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Fedora NetworkManager OpenVPN

I set up an OpenVPN server on my Raspberry Pi using the instructions here.

Setting it up in Fedora via the NetworkManager Applet wasn't extremely straightforward.

Install OpenVPN Support

sudo dnf -y install NetworkManager-openvpn NetworkManager-openvpn-gnome \
    openvpn

NetworkManager Logs

The log is the most useful place to look when the OpenVPN connection fails, as the only thing the applet tells you is that it failed but it doesn't elaborate.

Check the logs with journalctl:

sudo journalctl -u NetworkManager
# -or-
sudo journalctl -t nm-openvpn

SELinux: Where to place your certificates

SELinux will prevent access for nm-applet to read your certificates unless you put them in the right location.

Put your OpenVPN cert/key files in ~/.cert/

Make the .ovpn file importable

The Raspberry Pi OpenVPN tutorial above ends with creating a .ovpn file for the client certificate. This file is importable and works just fine in OpenVPN Connect for Android (and presumably other apps), but the NetworkManager Applet doesn't import it correctly: you'd still have to browse and pick all your cert/key files/etc.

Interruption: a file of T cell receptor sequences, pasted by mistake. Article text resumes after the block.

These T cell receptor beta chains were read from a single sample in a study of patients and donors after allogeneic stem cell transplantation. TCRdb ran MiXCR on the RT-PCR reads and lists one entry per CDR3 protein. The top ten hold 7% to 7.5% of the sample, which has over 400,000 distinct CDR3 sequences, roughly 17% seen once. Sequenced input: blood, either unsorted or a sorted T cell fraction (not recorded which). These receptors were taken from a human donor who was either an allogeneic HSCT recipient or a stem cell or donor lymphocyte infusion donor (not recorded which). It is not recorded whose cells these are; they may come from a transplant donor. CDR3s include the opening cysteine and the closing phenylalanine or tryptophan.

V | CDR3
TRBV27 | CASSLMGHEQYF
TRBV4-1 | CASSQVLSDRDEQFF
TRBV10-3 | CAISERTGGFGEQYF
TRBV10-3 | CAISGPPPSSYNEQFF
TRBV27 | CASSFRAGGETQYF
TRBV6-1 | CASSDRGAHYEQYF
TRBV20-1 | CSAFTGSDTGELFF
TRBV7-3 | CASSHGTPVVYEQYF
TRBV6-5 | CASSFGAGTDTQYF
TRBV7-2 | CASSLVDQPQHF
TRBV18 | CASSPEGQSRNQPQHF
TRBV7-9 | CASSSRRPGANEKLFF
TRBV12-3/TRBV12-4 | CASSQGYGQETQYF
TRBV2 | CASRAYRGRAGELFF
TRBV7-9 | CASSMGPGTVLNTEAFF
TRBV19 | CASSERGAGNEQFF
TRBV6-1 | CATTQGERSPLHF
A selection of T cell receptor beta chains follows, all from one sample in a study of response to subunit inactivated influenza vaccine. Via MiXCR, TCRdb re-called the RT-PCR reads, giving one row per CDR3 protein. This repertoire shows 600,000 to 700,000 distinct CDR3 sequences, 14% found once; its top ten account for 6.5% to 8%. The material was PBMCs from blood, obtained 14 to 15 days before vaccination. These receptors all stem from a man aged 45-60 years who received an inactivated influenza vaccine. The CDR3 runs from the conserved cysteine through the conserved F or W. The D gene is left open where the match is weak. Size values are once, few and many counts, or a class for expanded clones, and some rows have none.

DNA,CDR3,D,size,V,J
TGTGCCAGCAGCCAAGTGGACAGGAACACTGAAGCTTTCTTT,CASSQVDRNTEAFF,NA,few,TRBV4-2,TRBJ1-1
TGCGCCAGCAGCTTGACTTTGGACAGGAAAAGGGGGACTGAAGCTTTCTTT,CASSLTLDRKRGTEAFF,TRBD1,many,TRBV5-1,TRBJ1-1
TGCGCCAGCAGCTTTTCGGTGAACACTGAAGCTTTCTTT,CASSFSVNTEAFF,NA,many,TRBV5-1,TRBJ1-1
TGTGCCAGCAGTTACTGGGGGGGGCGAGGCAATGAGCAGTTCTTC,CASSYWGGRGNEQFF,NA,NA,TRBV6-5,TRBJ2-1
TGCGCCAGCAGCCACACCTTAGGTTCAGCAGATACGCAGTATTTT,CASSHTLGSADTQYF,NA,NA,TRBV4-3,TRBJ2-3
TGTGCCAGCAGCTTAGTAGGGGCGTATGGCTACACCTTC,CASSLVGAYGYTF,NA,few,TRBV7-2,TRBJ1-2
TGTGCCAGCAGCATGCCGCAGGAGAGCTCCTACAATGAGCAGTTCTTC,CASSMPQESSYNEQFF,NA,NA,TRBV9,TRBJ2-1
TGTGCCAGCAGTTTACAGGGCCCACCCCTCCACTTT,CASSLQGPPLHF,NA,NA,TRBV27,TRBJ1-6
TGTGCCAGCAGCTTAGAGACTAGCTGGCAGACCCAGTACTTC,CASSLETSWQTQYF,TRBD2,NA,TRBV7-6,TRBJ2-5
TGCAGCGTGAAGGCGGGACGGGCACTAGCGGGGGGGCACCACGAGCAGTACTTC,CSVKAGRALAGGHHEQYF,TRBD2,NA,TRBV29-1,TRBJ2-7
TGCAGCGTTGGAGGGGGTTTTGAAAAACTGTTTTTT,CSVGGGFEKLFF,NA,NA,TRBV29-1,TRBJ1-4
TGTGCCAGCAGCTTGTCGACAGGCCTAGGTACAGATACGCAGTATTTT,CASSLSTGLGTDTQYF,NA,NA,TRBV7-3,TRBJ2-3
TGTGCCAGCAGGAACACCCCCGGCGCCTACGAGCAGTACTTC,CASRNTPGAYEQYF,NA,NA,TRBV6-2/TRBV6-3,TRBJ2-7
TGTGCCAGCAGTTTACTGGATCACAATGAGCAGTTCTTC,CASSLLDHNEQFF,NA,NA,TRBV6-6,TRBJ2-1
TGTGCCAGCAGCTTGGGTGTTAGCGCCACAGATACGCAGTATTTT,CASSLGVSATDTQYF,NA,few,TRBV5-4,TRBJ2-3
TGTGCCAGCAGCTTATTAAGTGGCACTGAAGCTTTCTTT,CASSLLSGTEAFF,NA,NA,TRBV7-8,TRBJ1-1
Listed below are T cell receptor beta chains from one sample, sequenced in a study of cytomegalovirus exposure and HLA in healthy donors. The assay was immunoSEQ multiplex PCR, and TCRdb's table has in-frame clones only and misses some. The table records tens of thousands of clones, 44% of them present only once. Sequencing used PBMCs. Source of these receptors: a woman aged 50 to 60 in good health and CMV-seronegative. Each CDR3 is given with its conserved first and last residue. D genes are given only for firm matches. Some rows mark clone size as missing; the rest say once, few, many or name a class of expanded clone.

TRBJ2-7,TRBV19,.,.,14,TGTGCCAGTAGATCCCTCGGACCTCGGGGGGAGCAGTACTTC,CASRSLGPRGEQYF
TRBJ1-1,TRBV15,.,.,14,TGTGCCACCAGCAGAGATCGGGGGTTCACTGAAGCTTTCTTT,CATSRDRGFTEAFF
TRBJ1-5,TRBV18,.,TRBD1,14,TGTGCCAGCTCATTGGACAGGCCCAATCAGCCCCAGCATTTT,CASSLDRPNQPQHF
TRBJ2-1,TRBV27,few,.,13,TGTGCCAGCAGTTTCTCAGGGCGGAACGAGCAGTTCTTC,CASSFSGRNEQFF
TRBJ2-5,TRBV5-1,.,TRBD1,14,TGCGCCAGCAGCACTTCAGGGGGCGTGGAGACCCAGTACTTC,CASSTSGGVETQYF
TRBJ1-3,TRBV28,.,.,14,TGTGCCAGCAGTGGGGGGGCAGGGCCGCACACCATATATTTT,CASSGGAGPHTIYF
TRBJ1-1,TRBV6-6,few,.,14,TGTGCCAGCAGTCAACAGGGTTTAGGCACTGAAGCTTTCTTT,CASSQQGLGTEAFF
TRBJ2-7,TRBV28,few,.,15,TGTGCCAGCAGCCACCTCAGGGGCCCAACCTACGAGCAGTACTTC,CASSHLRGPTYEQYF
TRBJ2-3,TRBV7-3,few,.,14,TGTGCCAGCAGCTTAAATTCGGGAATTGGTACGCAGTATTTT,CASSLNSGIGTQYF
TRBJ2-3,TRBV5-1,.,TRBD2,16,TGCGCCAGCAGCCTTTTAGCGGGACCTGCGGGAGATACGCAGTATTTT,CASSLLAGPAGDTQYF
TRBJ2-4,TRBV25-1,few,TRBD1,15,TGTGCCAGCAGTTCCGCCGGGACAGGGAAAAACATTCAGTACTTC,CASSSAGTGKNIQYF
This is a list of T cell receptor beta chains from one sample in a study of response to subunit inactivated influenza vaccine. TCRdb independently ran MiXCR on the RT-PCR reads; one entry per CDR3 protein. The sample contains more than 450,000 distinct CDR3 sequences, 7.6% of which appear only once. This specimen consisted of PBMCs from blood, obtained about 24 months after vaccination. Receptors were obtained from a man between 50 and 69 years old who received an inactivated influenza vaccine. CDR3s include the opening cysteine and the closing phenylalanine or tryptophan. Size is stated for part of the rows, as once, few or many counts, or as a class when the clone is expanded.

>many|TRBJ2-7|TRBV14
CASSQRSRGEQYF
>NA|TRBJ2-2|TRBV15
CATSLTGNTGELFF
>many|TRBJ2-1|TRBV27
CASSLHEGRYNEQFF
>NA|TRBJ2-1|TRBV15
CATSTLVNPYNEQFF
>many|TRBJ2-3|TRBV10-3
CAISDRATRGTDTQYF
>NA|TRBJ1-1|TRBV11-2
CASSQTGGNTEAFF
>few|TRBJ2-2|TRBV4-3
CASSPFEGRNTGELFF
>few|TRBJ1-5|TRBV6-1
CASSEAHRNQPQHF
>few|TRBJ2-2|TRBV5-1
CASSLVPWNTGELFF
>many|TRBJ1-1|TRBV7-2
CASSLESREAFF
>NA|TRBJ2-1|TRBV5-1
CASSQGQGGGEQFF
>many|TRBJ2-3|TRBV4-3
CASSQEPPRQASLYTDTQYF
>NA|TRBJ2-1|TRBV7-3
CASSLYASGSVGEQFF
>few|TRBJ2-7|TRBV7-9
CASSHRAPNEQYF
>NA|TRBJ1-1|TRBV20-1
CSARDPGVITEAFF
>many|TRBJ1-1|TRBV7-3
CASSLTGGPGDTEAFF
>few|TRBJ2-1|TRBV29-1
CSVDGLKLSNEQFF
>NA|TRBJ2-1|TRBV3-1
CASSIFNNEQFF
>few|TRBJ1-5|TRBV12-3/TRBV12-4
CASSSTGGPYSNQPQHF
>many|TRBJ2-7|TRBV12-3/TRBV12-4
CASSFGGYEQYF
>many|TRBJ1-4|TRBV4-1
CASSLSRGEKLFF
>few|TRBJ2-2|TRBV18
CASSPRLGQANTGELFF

If you open the ovpn file in a text editor you see it has all the certificates and keys included in-line in the file, like:

<ca>
-----BEGIN CERTIFICATE-----
...base64 encoded junk...
-----END CERTIFICATE-----
</ca>

To make it compatible with the NetworkManager Applet, keep all these certs in separate files (example, ca.crt) and edit the config file to refer to them by name.

Full file example:

client
dev tun
proto udp
remote ${YOUR_VPN_SERVER} 1194
resolv-retry infinite
nobind
persist-key
persist-tun
mute-replay-warnings
ns-cert-type server
key-direction 1
cipher AES-128-CBC
comp-lzo
verb 1
mute 20
ca ca.crt
cert ${Your_User.crt}
key ${Your_User.key}
tls-auth ta.key